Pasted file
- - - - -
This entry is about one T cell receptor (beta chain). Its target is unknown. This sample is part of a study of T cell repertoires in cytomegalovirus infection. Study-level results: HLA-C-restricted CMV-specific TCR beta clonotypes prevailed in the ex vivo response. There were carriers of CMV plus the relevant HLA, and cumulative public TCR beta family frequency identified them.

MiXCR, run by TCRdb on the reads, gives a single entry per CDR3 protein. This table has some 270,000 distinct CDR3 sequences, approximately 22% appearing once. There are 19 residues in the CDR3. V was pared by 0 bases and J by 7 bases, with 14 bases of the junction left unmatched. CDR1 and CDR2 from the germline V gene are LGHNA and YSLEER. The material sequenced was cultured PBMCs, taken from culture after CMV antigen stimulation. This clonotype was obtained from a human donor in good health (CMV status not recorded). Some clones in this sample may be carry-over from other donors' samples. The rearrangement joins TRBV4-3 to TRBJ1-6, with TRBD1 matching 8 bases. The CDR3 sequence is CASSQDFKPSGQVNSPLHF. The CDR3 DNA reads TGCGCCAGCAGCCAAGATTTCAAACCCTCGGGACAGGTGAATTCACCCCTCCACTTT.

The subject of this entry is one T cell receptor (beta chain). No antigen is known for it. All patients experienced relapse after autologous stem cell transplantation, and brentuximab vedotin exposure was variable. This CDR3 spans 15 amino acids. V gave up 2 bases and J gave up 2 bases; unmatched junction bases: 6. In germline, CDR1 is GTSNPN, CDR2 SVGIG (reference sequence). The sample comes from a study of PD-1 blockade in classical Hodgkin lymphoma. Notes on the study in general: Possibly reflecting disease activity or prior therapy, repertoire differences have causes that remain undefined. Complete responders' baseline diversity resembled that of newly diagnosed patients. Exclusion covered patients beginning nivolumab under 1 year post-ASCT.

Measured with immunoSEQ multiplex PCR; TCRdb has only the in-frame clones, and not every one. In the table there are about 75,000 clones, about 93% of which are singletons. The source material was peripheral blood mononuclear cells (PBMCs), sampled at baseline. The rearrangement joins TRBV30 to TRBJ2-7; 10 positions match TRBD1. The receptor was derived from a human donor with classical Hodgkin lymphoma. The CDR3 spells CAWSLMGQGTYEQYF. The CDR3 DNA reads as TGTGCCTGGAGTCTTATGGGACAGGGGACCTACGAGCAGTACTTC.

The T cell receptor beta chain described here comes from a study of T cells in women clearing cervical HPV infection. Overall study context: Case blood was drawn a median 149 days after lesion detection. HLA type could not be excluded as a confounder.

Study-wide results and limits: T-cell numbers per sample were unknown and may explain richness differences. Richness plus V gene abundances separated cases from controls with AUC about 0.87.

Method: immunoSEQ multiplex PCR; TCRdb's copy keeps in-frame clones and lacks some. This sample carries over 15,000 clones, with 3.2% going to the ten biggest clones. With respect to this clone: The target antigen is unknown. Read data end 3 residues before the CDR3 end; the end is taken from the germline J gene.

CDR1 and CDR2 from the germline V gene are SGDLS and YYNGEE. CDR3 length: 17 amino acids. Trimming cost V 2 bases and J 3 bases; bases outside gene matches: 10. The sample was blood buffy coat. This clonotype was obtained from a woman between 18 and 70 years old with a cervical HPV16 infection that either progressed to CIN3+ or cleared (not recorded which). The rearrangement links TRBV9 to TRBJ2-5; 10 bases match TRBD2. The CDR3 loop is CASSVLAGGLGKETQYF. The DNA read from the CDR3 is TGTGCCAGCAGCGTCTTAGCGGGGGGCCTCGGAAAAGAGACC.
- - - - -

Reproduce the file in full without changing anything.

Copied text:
This entry is about one T cell receptor (beta chain). Its target is unknown. This sample is part of a study of T cell repertoires in cytomegalovirus infection. Study-level results: HLA-C-restricted CMV-specific TCR beta clonotypes prevailed in the ex vivo response. There were carriers of CMV plus the relevant HLA, and cumulative public TCR beta family frequency identified them.

MiXCR, run by TCRdb on the reads, gives a single entry per CDR3 protein. This table has some 270,000 distinct CDR3 sequences, approximately 22% appearing once. There are 19 residues in the CDR3. V was pared by 0 bases and J by 7 bases, with 14 bases of the junction left unmatched. CDR1 and CDR2 from the germline V gene are LGHNA and YSLEER. The material sequenced was cultured PBMCs, taken from culture after CMV antigen stimulation. This clonotype was obtained from a human donor in good health (CMV status not recorded). Some clones in this sample may be carry-over from other donors' samples. The rearrangement joins TRBV4-3 to TRBJ1-6, with TRBD1 matching 8 bases. The CDR3 sequence is CASSQDFKPSGQVNSPLHF. The CDR3 DNA reads TGCGCCAGCAGCCAAGATTTCAAACCCTCGGGACAGGTGAATTCACCCCTCCACTTT.

The subject of this entry is one T cell receptor (beta chain). No antigen is known for it. All patients experienced relapse after autologous stem cell transplantation, and brentuximab vedotin exposure was variable. This CDR3 spans 15 amino acids. V gave up 2 bases and J gave up 2 bases; unmatched junction bases: 6. In germline, CDR1 is GTSNPN, CDR2 SVGIG (reference sequence). The sample comes from a study of PD-1 blockade in classical Hodgkin lymphoma. Notes on the study in general: Possibly reflecting disease activity or prior therapy, repertoire differences have causes that remain undefined. Complete responders' baseline diversity resembled that of newly diagnosed patients. Exclusion covered patients beginning nivolumab under 1 year post-ASCT.

Measured with immunoSEQ multiplex PCR; TCRdb has only the in-frame clones, and not every one. In the table there are about 75,000 clones, about 93% of which are singletons. The source material was peripheral blood mononuclear cells (PBMCs), sampled at baseline. The rearrangement joins TRBV30 to TRBJ2-7; 10 positions match TRBD1. The receptor was derived from a human donor with classical Hodgkin lymphoma. The CDR3 spells CAWSLMGQGTYEQYF. The CDR3 DNA reads as TGTGCCTGGAGTCTTATGGGACAGGGGACCTACGAGCAGTACTTC.

The T cell receptor beta chain described here comes from a study of T cells in women clearing cervical HPV infection. Overall study context: Case blood was drawn a median 149 days after lesion detection. HLA type could not be excluded as a confounder.

Study-wide results and limits: T-cell numbers per sample were unknown and may explain richness differences. Richness plus V gene abundances separated cases from controls with AUC about 0.87.

Method: immunoSEQ multiplex PCR; TCRdb's copy keeps in-frame clones and lacks some. This sample carries over 15,000 clones, with 3.2% going to the ten biggest clones. With respect to this clone: The target antigen is unknown. Read data end 3 residues before the CDR3 end; the end is taken from the germline J gene.

CDR1 and CDR2 from the germline V gene are SGDLS and YYNGEE. CDR3 length: 17 amino acids. Trimming cost V 2 bases and J 3 bases; bases outside gene matches: 10. The sample was blood buffy coat. This clonotype was obtained from a woman between 18 and 70 years old with a cervical HPV16 infection that either progressed to CIN3+ or cleared (not recorded which). The rearrangement links TRBV9 to TRBJ2-5; 10 bases match TRBD2. The CDR3 loop is CASSVLAGGLGKETQYF. The DNA read from the CDR3 is TGTGCCAGCAGCGTCTTAGCGGGGGGCCTCGGAAAAGAGACC.